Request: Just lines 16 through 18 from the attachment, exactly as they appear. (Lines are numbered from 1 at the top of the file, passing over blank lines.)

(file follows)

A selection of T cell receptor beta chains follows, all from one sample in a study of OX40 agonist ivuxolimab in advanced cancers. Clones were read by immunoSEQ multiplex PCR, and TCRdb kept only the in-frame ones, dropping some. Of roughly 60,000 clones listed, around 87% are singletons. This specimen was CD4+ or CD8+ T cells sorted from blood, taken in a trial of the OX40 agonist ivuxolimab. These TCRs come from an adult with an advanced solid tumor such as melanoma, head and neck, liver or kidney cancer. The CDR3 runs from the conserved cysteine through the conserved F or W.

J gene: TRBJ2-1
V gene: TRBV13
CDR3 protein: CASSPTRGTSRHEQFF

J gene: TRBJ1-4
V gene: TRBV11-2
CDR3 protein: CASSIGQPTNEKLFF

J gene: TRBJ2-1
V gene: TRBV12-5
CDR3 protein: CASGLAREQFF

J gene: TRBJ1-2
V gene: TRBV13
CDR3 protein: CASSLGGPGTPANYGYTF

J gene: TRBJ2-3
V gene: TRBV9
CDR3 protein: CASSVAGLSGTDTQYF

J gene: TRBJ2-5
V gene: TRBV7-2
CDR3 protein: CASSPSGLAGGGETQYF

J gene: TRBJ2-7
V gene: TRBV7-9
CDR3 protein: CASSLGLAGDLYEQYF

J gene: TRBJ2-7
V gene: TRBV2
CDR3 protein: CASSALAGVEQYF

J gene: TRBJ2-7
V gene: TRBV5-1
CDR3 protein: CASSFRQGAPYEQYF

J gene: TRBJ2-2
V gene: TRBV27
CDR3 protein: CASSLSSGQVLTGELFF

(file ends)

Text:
CDR3 protein: CASSVAGLSGTDTQYF

J gene: TRBJ2-5
V gene: TRBV7-2